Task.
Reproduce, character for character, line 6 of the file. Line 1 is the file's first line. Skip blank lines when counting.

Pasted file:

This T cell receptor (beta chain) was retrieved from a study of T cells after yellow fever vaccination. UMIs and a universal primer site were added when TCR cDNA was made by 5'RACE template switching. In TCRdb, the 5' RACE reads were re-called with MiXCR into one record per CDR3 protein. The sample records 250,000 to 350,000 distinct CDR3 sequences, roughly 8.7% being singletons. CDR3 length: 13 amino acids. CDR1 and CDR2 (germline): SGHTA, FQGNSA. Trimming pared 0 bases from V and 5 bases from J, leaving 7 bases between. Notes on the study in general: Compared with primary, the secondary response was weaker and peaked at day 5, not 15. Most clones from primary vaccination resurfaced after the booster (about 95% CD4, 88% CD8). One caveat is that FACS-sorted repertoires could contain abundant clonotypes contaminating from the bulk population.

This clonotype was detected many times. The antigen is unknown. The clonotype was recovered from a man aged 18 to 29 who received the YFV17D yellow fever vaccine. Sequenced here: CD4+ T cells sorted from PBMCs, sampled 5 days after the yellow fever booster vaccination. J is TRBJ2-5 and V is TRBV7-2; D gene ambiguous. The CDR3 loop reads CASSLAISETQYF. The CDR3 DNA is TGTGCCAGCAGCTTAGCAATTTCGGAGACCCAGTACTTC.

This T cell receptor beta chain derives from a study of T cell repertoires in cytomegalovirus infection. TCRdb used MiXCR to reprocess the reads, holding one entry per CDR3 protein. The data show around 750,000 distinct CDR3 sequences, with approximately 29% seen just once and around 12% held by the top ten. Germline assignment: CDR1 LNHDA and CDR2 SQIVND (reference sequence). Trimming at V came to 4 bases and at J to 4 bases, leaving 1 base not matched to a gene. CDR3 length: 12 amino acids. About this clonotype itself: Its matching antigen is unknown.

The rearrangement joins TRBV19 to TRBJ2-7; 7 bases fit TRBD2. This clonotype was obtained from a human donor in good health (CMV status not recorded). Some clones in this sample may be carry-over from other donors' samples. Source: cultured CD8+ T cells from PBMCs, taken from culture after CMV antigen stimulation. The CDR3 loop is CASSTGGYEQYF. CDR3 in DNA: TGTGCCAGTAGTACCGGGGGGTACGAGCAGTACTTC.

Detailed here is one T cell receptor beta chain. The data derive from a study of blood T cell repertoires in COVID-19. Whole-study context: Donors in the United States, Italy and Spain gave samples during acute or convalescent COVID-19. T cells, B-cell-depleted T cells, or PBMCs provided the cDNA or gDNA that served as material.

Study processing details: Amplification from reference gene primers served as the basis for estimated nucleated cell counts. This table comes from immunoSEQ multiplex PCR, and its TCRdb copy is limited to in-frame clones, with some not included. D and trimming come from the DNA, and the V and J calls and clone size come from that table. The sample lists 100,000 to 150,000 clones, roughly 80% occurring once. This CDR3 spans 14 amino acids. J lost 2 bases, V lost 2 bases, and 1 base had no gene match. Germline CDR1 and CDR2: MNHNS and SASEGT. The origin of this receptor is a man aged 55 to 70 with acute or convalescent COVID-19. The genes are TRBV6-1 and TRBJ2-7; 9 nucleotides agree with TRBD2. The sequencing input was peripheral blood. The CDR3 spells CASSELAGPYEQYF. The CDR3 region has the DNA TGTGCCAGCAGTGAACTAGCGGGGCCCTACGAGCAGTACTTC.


Study processing details: Amplification from reference gene primers served as the basis for estimated nucleated cell counts. This table comes from immunoSEQ multiplex PCR, and its TCRdb copy is limited to in-frame clones, with some not included. D and trimming come from the DNA, and the V and J calls and clone size come from that table. The sample lists 100,000 to 150,000 clones, roughly 80% occurring once. This CDR3 spans 14 amino acids. J lost 2 bases, V lost 2 bases, and 1 base had no gene match. Germline CDR1 and CDR2: MNHNS and SASEGT. The origin of this receptor is a man aged 55 to 70 with acute or convalescent COVID-19. The genes are TRBV6-1 and TRBJ2-7; 9 nucleotides agree with TRBD2. The sequencing input was peripheral blood. The CDR3 spells CASSELAGPYEQYF. The CDR3 region has the DNA TGTGCCAGCAGTGAACTAGCGGGGCCCTACGAGCAGTACTTC.